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JPMorgan: Foreclosure Process Can Be Fixed

Monday, 18 Oct 2010 | 10:10 AM ET

Foreclosure-process errors that lead to putbacks of questionable home loans could cost the banking industry up to $120 billion, according to a note J.P. Morgan sent to clients late Friday.

Paul J. Richards | AFP | Getty Images

Putback losses — which arise when investors in a mortgage-backed security demand that the banks that issued the security buy it back at par — are more likely to cost the industry in the neighborhood of $55 billion over a period of years, the note states. But the size of the losses will depend partly on the mix of loans that are returned to the banks, and under some scenarios, the figure could be more than twice that base estimate.

In its 43-page report, authored by a team of analysts in J.P. Morgan’s fixed-income strategy group, the bank argues that “many of the mortgage foreclosure problems highlighted in the past few weeks are process oriented and can be fixed in the near term.”

Those problems include the moratorium J.P. Morgan and other banks have placed on the foreclosure process and concerns about “robo-signing,” where foreclosures are completed without the required review of documentation.

JPM: Banks Face $55B In Losses
JP Morgan puts the crisis cost at $55 billion, with CNBC's Kate Kelly.

Still, the analysts argue the putback risk is a potentially serious problem, the scope of which will depend on how many government-sponsored loans are returned to banks. Investors so far have been successful in putting back GSE, or agency, backed mortgages 40% of the time, whereas they’ve only succeeded at putting back private-label mortgages 20% of the time in most cases. But the latter loans could prove far more expensive for banks to buy back.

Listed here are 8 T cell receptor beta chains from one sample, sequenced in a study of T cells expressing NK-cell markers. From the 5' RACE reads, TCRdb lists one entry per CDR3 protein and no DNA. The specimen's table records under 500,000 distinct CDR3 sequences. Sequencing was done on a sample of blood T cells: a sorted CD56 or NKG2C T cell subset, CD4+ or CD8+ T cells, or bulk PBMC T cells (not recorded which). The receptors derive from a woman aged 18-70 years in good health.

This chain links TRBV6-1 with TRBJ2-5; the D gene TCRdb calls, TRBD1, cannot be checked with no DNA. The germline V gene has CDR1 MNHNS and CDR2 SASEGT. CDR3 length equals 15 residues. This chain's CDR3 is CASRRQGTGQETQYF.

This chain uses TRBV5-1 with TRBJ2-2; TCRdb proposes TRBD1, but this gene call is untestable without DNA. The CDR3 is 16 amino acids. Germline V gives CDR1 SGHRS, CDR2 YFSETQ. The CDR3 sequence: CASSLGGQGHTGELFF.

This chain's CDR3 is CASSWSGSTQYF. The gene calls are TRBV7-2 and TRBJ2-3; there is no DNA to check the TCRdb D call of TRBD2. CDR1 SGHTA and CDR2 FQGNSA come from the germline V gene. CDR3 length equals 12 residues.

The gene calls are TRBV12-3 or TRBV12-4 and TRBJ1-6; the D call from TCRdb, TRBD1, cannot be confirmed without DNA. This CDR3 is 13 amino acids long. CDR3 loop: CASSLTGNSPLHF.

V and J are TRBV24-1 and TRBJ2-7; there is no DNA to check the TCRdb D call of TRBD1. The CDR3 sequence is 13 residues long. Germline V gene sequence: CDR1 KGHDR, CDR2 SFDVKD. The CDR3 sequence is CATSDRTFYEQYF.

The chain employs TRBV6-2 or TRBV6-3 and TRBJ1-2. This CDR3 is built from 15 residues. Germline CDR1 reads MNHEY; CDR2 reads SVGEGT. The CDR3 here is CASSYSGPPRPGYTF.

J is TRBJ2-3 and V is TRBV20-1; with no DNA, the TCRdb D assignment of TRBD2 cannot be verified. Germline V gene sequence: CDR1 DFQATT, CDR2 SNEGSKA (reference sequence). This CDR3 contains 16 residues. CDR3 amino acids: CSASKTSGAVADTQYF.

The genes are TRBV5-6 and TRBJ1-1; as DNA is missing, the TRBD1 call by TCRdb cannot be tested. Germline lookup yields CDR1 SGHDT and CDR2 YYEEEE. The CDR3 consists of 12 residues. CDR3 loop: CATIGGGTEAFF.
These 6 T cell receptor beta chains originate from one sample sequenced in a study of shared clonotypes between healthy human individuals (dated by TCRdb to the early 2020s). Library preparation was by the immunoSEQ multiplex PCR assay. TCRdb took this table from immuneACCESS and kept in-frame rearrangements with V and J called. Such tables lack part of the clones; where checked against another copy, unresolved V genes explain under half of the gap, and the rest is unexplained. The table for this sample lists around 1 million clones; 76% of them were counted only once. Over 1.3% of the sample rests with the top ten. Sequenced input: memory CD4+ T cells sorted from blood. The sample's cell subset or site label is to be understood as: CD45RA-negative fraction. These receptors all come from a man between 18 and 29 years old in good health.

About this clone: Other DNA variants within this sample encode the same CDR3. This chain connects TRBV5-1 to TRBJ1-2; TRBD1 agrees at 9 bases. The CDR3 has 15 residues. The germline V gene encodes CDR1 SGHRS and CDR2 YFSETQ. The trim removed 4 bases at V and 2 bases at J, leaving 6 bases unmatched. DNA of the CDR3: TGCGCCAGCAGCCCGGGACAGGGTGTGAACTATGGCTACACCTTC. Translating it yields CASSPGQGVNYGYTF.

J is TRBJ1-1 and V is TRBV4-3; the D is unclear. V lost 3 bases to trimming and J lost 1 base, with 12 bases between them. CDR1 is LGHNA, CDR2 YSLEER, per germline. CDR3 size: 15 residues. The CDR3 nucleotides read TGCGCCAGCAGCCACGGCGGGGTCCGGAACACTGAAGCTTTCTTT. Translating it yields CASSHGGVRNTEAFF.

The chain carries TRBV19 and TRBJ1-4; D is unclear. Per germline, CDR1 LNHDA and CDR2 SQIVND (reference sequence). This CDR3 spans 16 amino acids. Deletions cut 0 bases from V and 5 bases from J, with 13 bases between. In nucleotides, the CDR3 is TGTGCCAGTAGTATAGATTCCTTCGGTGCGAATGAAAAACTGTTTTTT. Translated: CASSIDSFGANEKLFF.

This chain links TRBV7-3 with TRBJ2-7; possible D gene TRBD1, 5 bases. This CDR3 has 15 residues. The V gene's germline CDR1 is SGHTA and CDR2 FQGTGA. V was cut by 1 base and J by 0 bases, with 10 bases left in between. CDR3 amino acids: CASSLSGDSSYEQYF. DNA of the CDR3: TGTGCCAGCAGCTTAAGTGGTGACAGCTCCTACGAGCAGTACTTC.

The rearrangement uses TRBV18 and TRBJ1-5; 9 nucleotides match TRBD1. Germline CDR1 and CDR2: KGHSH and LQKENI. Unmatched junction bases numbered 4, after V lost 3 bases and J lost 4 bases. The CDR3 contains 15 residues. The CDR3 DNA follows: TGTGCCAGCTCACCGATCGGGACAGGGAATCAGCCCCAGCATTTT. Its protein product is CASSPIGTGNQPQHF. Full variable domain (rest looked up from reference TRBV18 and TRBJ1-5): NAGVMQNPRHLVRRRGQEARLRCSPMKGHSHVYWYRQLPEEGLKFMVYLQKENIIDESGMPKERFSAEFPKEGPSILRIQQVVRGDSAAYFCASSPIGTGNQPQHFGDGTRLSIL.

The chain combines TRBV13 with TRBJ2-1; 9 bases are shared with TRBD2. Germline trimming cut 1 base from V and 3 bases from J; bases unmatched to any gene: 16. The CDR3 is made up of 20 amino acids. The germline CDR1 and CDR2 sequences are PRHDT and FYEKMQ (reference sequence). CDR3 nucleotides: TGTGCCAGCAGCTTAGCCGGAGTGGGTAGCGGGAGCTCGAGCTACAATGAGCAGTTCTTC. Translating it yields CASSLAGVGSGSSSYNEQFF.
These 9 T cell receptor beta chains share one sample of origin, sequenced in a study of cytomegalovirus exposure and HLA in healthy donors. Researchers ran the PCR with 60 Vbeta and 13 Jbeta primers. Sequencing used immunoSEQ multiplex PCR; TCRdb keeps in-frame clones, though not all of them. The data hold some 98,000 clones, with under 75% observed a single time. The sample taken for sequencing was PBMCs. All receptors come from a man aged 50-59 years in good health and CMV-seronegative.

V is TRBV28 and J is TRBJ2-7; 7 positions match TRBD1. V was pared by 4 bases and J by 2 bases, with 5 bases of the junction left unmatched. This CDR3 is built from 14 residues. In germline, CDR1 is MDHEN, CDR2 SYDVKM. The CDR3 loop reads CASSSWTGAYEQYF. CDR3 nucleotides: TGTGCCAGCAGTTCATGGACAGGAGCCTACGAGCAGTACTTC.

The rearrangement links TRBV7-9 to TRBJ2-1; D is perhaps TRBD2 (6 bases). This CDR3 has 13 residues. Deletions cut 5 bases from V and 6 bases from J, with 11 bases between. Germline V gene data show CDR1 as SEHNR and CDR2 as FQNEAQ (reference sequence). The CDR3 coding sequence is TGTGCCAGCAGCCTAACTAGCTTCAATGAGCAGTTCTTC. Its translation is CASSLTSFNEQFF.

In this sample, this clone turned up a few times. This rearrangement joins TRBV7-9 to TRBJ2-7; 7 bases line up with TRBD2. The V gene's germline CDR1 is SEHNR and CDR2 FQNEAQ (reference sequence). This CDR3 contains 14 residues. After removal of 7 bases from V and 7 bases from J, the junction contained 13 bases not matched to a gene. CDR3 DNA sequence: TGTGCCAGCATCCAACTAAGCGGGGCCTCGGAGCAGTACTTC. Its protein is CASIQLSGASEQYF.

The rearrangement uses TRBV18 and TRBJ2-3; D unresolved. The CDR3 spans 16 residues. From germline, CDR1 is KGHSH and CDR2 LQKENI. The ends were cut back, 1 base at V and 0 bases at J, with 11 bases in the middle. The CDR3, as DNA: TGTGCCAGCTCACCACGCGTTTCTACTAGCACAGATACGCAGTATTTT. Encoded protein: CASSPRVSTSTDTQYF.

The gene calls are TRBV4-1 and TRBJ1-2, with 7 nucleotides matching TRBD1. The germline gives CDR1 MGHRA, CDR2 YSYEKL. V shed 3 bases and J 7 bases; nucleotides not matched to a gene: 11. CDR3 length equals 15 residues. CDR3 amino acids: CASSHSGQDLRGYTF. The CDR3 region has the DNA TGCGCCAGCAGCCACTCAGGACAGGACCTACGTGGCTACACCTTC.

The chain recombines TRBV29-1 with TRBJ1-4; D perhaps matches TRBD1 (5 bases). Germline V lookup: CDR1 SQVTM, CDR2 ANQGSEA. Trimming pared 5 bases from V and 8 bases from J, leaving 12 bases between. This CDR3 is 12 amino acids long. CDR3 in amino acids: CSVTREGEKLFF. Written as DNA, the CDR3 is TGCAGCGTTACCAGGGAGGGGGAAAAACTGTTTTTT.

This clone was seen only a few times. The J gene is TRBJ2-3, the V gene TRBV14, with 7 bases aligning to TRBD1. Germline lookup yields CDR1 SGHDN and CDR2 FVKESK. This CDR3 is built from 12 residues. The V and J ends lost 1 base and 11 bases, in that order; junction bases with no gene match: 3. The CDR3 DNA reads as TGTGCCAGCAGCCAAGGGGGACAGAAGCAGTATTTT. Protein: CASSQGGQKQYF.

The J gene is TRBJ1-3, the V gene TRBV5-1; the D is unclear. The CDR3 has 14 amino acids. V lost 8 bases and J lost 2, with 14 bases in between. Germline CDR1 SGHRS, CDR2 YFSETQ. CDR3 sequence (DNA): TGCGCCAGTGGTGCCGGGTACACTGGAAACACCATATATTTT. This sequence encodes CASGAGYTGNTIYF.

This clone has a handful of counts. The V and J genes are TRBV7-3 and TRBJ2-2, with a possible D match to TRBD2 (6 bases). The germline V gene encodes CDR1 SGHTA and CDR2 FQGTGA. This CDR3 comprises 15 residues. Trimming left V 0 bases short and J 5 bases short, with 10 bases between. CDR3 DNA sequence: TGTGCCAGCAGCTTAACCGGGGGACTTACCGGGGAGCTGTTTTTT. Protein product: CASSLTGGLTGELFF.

J.P. Morgan, Bank of America , and Ally Financial, the former GMAC, have been under increased scrutiny in recent weeks, as investors worry about the financial impact of the robo-signing crisis and related issues. Liability estimates have varied widely.

Interestingly, a Morgan Stanley report released this morning makes exactly the same base-case estimate as J.P. Morgan: $55 billion. “This is not 2008,” the report declares.

Email Kelly @ KellyComments@nbcuni.com

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